Carla Myers, an award-winning author of fantastical and flash fiction, brings us this loopy, lyrical tale of verbivorous squirrels and their habit of snatching sentences out of the air and burying them for the winter.
“Consciousness,” by Ceridwen Hall, examines the self through the rearview mirror of Philip K. Dick’s sedan. Who’s driving? And who are the passengers? And where are we going, anyway? Is that a signpost up ahead, or just a mirage on the highway?
Don’t be fooled by its breezy, almost blase tone. Ruth Crossman’s subversive inversion of the Cinderella fairy tale, “The Shoes,” is a small-scale tragedy of disturbing power and contemporary relevance.
A perfect romance or a claustrophobic prison sentence? Elizabeth Stix brings the inarticulate paralysis and stifling compromise of a suffocating relationship to lurid life in her reality-warping short tale “Gustavo and Emiline.”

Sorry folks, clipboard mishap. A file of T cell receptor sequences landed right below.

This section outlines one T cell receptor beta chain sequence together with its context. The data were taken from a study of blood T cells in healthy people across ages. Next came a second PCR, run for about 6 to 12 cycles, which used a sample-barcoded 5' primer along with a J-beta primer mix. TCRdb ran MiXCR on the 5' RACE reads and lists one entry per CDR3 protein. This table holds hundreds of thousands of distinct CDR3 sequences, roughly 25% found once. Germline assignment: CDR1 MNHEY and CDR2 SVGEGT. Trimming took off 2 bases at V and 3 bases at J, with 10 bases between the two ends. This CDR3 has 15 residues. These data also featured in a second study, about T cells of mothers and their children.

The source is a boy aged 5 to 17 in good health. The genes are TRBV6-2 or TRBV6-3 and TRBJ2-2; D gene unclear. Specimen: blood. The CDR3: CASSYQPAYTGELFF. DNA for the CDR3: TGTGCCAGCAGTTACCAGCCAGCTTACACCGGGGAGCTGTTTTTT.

The all-powerful child is a memorable and chilling figure in weird fiction — from the original Star Trek’s “Charlie X” to the Twilight Zone-adaptation of Jerome Bixby’s “It’s a Good Life.” Oakland writer Laur A. Freymiller updates the trope for the #MeToo era in this striking narrative of abuse, confrontation, and literal erasure.
“I am a carpet of pornography formed by discarded sex worker advertisements along the Las Vegas strip, circa 1995.” So begins Joel Page’s blithely surreal tale of sex, commerce, and the personification of the object.